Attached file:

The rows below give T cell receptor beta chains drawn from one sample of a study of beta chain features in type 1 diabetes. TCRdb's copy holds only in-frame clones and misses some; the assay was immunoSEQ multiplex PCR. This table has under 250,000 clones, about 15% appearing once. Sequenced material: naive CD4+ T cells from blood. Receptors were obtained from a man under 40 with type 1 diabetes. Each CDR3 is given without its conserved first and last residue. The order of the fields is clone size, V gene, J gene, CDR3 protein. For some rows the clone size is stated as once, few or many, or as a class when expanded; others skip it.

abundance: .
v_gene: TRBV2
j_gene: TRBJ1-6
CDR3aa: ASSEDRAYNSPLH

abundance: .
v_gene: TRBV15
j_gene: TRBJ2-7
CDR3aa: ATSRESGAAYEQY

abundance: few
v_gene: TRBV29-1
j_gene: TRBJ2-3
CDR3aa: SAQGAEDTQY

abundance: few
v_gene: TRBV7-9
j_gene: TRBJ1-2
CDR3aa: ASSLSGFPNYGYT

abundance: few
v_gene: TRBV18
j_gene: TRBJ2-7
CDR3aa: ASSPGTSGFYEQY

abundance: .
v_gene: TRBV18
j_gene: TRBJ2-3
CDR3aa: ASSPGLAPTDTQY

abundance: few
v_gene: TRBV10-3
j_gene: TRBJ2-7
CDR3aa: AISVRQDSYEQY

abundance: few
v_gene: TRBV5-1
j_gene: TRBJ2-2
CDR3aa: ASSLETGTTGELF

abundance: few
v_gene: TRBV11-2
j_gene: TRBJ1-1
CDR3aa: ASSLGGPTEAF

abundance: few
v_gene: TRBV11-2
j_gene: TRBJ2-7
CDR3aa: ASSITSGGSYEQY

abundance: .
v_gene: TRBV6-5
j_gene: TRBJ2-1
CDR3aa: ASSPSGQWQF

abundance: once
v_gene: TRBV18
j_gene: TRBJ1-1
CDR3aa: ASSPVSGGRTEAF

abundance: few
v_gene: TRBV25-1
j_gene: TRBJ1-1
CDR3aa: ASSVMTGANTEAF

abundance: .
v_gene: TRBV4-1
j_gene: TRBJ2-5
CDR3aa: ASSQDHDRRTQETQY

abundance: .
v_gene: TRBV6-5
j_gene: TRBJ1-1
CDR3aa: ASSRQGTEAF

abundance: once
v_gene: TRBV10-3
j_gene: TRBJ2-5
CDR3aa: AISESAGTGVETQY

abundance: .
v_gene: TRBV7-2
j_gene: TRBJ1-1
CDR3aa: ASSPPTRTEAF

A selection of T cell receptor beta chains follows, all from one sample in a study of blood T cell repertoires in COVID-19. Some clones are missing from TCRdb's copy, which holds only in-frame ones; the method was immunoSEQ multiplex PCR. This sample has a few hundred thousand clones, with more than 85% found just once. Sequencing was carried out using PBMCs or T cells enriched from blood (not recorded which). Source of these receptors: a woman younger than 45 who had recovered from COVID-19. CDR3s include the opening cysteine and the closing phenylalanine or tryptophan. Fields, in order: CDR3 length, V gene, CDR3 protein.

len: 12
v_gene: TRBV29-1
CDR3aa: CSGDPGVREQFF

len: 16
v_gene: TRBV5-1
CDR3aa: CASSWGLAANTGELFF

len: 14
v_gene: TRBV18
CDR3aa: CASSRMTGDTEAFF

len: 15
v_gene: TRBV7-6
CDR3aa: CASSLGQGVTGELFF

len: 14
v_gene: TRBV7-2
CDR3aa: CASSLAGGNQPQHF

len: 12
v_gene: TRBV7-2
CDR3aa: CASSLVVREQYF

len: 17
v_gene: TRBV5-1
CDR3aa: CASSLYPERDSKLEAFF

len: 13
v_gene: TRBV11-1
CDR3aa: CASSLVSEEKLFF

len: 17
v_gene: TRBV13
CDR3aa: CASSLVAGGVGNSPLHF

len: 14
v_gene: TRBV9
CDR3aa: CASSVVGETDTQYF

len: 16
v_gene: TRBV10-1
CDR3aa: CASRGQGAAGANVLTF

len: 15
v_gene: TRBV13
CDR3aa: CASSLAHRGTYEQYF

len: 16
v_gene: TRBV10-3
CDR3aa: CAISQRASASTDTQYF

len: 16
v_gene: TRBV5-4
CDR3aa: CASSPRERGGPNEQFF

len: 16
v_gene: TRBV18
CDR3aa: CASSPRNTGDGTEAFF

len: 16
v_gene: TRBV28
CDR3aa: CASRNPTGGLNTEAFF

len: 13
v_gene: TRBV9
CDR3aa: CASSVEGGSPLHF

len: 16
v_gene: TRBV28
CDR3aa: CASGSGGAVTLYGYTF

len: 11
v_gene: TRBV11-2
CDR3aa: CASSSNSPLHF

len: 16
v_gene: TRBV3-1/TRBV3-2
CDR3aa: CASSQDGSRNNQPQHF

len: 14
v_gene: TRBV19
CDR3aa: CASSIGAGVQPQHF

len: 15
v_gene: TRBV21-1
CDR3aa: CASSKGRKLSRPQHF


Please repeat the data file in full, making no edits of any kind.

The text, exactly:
The rows below give T cell receptor beta chains drawn from one sample of a study of beta chain features in type 1 diabetes. TCRdb's copy holds only in-frame clones and misses some; the assay was immunoSEQ multiplex PCR. This table has under 250,000 clones, about 15% appearing once. Sequenced material: naive CD4+ T cells from blood. Receptors were obtained from a man under 40 with type 1 diabetes. Each CDR3 is given without its conserved first and last residue. The order of the fields is clone size, V gene, J gene, CDR3 protein. For some rows the clone size is stated as once, few or many, or as a class when expanded; others skip it.

abundance: .
v_gene: TRBV2
j_gene: TRBJ1-6
CDR3aa: ASSEDRAYNSPLH

abundance: .
v_gene: TRBV15
j_gene: TRBJ2-7
CDR3aa: ATSRESGAAYEQY

abundance: few
v_gene: TRBV29-1
j_gene: TRBJ2-3
CDR3aa: SAQGAEDTQY

abundance: few
v_gene: TRBV7-9
j_gene: TRBJ1-2
CDR3aa: ASSLSGFPNYGYT

abundance: few
v_gene: TRBV18
j_gene: TRBJ2-7
CDR3aa: ASSPGTSGFYEQY

abundance: .
v_gene: TRBV18
j_gene: TRBJ2-3
CDR3aa: ASSPGLAPTDTQY

abundance: few
v_gene: TRBV10-3
j_gene: TRBJ2-7
CDR3aa: AISVRQDSYEQY

abundance: few
v_gene: TRBV5-1
j_gene: TRBJ2-2
CDR3aa: ASSLETGTTGELF

abundance: few
v_gene: TRBV11-2
j_gene: TRBJ1-1
CDR3aa: ASSLGGPTEAF

abundance: few
v_gene: TRBV11-2
j_gene: TRBJ2-7
CDR3aa: ASSITSGGSYEQY

abundance: .
v_gene: TRBV6-5
j_gene: TRBJ2-1
CDR3aa: ASSPSGQWQF

abundance: once
v_gene: TRBV18
j_gene: TRBJ1-1
CDR3aa: ASSPVSGGRTEAF

abundance: few
v_gene: TRBV25-1
j_gene: TRBJ1-1
CDR3aa: ASSVMTGANTEAF

abundance: .
v_gene: TRBV4-1
j_gene: TRBJ2-5
CDR3aa: ASSQDHDRRTQETQY

abundance: .
v_gene: TRBV6-5
j_gene: TRBJ1-1
CDR3aa: ASSRQGTEAF

abundance: once
v_gene: TRBV10-3
j_gene: TRBJ2-5
CDR3aa: AISESAGTGVETQY

abundance: .
v_gene: TRBV7-2
j_gene: TRBJ1-1
CDR3aa: ASSPPTRTEAF

A selection of T cell receptor beta chains follows, all from one sample in a study of blood T cell repertoires in COVID-19. Some clones are missing from TCRdb's copy, which holds only in-frame ones; the method was immunoSEQ multiplex PCR. This sample has a few hundred thousand clones, with more than 85% found just once. Sequencing was carried out using PBMCs or T cells enriched from blood (not recorded which). Source of these receptors: a woman younger than 45 who had recovered from COVID-19. CDR3s include the opening cysteine and the closing phenylalanine or tryptophan. Fields, in order: CDR3 length, V gene, CDR3 protein.

len: 12
v_gene: TRBV29-1
CDR3aa: CSGDPGVREQFF

len: 16
v_gene: TRBV5-1
CDR3aa: CASSWGLAANTGELFF

len: 14
v_gene: TRBV18
CDR3aa: CASSRMTGDTEAFF

len: 15
v_gene: TRBV7-6
CDR3aa: CASSLGQGVTGELFF

len: 14
v_gene: TRBV7-2
CDR3aa: CASSLAGGNQPQHF

len: 12
v_gene: TRBV7-2
CDR3aa: CASSLVVREQYF

len: 17
v_gene: TRBV5-1
CDR3aa: CASSLYPERDSKLEAFF

len: 13
v_gene: TRBV11-1
CDR3aa: CASSLVSEEKLFF

len: 17
v_gene: TRBV13
CDR3aa: CASSLVAGGVGNSPLHF

len: 14
v_gene: TRBV9
CDR3aa: CASSVVGETDTQYF

len: 16
v_gene: TRBV10-1
CDR3aa: CASRGQGAAGANVLTF

len: 15
v_gene: TRBV13
CDR3aa: CASSLAHRGTYEQYF

len: 16
v_gene: TRBV10-3
CDR3aa: CAISQRASASTDTQYF

len: 16
v_gene: TRBV5-4
CDR3aa: CASSPRERGGPNEQFF

len: 16
v_gene: TRBV18
CDR3aa: CASSPRNTGDGTEAFF

len: 16
v_gene: TRBV28
CDR3aa: CASRNPTGGLNTEAFF

len: 13
v_gene: TRBV9
CDR3aa: CASSVEGGSPLHF

len: 16
v_gene: TRBV28
CDR3aa: CASGSGGAVTLYGYTF

len: 11
v_gene: TRBV11-2
CDR3aa: CASSSNSPLHF

len: 16
v_gene: TRBV3-1/TRBV3-2
CDR3aa: CASSQDGSRNNQPQHF

len: 14
v_gene: TRBV19
CDR3aa: CASSIGAGVQPQHF

len: 15
v_gene: TRBV21-1
CDR3aa: CASSKGRKLSRPQHF